- The Washington Times - Monday, October 16, 2017

FBI agents who assisted in the capture and detention of 2012 Benghazi attack suspect Ahmed Abu Khattala testified Monday about the arrest and treatment in custody, as prosecutors attempted to dispel any notion of abuse or coercion into making statements.

The government plans to use statements Mr. Abu Khattala made to FBI agents in questioning during a 13-day journey aboard the Navy ship that ferried him from Libya to the U.S. after his June 2014 capture.

FBI Special Agent Chris Johnson on Monday said a team of eight military and FBI officials waited inside a seaside villa for Mr. Abu Khattala’s arrival, surprising and handcuffing him after a brief struggle.

Mr. Abu Khattala was trying to punch, kick and bite members of the capture team, the agent said.

“I saw the struggle ensuing and I jumped on Mr. Abu Khatalla’s legs and held him to the ground,” Mr. Johnson said.

A handgun was taken from a holster on Mr. Abu Khattala’s hip.

The jury was shown photos of Mr. Abu Khattala with a bruised eye and blood from some of the cuts he sustained on his head during the struggle.

Mr. Johnson said he briefly questioned Mr. Abu Khattala in the apartment bathroom, and described how “an ease came over him” after the agent informed him that he was being taken into custody by U.S. officials and transported to the U.S.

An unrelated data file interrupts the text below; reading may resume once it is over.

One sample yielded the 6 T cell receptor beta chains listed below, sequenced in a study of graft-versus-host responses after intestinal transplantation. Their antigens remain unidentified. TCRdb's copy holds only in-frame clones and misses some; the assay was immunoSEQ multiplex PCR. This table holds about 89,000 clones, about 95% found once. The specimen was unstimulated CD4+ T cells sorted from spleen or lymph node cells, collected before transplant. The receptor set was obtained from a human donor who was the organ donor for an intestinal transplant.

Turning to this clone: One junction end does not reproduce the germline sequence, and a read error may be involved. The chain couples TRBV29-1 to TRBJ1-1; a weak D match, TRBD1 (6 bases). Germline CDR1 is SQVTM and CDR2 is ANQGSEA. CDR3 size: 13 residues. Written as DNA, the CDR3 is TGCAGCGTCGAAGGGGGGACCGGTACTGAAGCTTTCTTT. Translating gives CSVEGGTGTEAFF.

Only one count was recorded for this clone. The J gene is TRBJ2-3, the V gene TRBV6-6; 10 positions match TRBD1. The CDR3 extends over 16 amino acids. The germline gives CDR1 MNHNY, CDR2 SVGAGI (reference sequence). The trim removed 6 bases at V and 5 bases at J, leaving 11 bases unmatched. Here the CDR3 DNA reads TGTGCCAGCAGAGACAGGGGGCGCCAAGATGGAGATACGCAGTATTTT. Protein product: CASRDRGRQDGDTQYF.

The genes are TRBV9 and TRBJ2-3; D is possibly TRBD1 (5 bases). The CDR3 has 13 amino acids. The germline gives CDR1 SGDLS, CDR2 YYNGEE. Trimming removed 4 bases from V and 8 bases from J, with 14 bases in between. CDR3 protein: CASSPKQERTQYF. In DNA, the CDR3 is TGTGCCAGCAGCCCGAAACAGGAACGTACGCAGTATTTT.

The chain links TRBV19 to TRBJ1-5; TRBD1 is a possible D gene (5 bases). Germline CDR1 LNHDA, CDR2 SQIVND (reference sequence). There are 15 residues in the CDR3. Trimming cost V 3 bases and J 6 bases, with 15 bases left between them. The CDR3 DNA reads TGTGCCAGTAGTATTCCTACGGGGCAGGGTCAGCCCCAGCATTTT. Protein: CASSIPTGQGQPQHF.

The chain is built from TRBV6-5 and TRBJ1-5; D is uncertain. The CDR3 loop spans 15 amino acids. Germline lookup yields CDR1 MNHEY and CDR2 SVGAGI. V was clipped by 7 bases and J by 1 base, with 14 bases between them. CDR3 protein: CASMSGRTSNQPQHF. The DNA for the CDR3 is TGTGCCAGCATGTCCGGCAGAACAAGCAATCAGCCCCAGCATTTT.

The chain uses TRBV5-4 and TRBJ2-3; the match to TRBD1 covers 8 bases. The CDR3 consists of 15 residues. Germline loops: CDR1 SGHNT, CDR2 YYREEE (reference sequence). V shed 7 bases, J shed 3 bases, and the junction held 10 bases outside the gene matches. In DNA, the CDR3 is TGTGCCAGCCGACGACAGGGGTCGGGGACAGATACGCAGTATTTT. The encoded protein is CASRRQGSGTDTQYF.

Defense attorneys had challenged the admission of statements Mr. Abu Khattala made to FBI agents while aboard the Navy ship, questioning whether his right against self-incrimination was violated when he was interrogated by CIA and FBI officials.

U.S. District Judge Christopher Cooper earlier rejected those claims, finding that Mr. Abu Khattala was “treated respectfully and humanely” while in custody.

Mr. Abu Khattala stands accused of masterminding the Sept. 11, 2012, attack on the U.S. mission in Benghazi. Four Americans, including Ambassador J. Christopher Stevens, were killed in the attack.

Aboard the Navy ship, Mr. Abu Khattala was moved between a series of five small pods where he was questioned, allowed to sleep and pray.

FBI Special Agent Robert Story said that while on the Navy ship, Mr. Abu Khattala was fed 2,500-calorie halal meals, the temperature inside the pods was kept at a constant 72 degrees and a copy of the Geneva Conventions was posted on the wall of his cell in Arabic and in English.

He was instructed not to talk to anyone other than the people questioning him, except to make the verbal requests for either “water” or “bathroom.”

“He was told he would not be abused as well?” said Assistant U.S. Attorney Michael DiLorenzo.

“Yes,” Mr. Story said.

Mr. Abu Khattala has pleaded not guilty to the 18 criminal counts, which range from murder of an officer of the United States to conspiracy to provide material support to terrorists. He faces a maximum sentence of life in prison.

A panel of 12 jurors and three alternates — six men and nine women — is hearing the case.



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